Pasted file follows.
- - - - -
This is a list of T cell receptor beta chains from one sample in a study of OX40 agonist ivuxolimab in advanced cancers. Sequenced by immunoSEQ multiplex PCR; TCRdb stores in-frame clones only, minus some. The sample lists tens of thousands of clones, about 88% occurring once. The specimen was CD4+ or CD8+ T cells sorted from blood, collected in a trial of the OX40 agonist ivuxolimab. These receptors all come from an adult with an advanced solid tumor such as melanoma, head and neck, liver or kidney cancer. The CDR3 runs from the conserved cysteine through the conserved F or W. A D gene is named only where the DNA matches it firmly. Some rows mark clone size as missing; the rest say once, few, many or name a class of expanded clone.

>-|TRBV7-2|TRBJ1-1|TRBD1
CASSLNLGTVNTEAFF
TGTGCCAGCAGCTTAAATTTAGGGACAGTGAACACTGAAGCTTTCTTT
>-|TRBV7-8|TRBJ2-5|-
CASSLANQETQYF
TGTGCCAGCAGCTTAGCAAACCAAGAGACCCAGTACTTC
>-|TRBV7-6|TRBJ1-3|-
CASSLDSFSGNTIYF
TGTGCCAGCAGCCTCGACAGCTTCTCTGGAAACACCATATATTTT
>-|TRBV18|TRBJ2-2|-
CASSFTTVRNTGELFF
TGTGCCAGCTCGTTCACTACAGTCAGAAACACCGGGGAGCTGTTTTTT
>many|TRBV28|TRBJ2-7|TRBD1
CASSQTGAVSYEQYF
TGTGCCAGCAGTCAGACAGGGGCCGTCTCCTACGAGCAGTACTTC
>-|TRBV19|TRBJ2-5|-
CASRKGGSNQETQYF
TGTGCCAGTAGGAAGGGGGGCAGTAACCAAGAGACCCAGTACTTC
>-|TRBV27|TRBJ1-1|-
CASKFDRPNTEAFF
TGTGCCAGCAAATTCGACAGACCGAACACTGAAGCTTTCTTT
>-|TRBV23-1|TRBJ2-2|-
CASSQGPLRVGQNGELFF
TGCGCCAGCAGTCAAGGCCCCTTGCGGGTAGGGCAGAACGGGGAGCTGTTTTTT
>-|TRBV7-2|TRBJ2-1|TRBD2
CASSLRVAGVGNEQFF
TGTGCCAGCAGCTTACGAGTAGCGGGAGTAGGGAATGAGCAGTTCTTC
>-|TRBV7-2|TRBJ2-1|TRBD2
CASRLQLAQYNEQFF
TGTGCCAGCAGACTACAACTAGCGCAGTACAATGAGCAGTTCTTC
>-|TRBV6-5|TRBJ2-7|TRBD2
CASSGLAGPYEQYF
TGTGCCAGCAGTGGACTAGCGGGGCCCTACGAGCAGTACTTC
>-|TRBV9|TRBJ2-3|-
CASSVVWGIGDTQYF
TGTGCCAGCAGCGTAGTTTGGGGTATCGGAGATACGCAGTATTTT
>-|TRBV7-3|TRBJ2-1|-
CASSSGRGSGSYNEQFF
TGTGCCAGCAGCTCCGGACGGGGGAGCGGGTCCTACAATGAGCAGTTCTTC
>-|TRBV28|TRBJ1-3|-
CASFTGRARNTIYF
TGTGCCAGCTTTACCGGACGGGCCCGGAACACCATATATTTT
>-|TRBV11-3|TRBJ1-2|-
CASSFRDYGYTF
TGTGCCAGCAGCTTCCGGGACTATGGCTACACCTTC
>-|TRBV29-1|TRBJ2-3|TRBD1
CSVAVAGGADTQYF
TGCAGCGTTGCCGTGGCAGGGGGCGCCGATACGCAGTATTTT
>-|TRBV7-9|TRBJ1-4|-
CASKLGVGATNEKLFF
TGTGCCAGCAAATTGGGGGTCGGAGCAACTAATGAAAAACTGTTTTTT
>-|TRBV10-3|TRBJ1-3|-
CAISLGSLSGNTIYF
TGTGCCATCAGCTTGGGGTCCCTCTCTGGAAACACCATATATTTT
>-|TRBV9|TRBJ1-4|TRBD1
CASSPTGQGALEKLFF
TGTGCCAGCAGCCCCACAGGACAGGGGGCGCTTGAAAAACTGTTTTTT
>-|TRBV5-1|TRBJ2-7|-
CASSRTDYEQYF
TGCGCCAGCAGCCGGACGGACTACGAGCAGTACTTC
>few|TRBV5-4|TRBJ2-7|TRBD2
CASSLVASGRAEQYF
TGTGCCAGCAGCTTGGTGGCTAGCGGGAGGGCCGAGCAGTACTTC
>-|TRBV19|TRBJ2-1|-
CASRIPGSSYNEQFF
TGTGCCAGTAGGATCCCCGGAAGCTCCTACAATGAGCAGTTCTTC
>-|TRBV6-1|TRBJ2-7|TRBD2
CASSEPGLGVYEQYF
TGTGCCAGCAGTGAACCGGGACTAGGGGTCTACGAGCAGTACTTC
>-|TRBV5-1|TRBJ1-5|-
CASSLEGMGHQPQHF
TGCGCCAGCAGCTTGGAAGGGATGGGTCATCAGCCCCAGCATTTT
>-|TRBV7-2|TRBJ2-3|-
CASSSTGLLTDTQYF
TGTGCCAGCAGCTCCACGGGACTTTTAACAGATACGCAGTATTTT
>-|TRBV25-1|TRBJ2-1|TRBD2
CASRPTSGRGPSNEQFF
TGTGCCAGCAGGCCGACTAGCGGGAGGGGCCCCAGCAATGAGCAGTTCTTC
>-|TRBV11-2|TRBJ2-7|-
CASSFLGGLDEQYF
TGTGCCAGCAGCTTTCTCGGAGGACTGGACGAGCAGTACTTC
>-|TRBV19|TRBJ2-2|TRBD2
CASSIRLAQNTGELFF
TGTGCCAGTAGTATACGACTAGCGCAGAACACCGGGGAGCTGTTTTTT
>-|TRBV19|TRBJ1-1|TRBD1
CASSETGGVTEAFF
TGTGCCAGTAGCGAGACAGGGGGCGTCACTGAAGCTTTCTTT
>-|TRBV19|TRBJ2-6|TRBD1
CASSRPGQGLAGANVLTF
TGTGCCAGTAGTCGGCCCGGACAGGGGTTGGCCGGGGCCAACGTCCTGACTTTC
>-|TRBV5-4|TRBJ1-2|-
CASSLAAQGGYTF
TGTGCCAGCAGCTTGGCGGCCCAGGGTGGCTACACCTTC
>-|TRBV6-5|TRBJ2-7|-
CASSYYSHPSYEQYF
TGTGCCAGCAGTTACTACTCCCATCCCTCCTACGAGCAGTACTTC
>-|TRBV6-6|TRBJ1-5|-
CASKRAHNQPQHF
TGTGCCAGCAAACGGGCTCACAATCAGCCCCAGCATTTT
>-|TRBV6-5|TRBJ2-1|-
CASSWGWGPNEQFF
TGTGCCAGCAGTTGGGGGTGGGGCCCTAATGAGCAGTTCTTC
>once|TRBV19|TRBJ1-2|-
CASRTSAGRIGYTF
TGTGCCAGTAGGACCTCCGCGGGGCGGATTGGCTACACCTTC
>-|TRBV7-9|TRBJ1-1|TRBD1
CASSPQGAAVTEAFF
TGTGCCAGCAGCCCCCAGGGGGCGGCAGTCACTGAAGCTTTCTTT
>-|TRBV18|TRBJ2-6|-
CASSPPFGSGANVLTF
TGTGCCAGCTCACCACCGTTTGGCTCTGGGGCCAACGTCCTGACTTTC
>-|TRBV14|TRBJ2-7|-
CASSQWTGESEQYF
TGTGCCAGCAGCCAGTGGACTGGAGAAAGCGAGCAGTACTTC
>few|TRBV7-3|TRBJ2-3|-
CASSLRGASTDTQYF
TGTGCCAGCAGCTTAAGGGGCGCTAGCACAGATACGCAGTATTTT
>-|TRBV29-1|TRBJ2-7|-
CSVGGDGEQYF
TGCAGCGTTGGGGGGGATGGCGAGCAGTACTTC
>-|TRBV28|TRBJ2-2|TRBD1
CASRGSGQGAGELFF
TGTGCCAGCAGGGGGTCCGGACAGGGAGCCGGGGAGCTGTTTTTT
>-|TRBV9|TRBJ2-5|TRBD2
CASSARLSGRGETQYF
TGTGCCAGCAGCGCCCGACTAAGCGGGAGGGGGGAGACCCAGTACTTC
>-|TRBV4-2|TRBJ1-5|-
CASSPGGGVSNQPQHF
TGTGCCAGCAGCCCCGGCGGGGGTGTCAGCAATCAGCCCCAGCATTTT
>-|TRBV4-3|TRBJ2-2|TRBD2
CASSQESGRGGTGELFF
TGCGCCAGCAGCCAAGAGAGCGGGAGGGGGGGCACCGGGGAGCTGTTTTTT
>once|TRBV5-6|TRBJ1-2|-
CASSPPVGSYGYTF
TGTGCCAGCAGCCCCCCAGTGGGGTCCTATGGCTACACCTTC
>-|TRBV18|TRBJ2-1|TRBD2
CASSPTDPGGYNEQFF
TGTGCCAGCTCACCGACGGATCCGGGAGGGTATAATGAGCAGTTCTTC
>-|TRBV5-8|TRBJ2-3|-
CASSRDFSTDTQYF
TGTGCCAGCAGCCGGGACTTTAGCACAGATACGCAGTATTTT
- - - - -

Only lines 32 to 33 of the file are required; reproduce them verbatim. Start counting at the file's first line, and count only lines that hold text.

>-|TRBV6-5|TRBJ2-7|TRBD2
CASSGLAGPYEQYF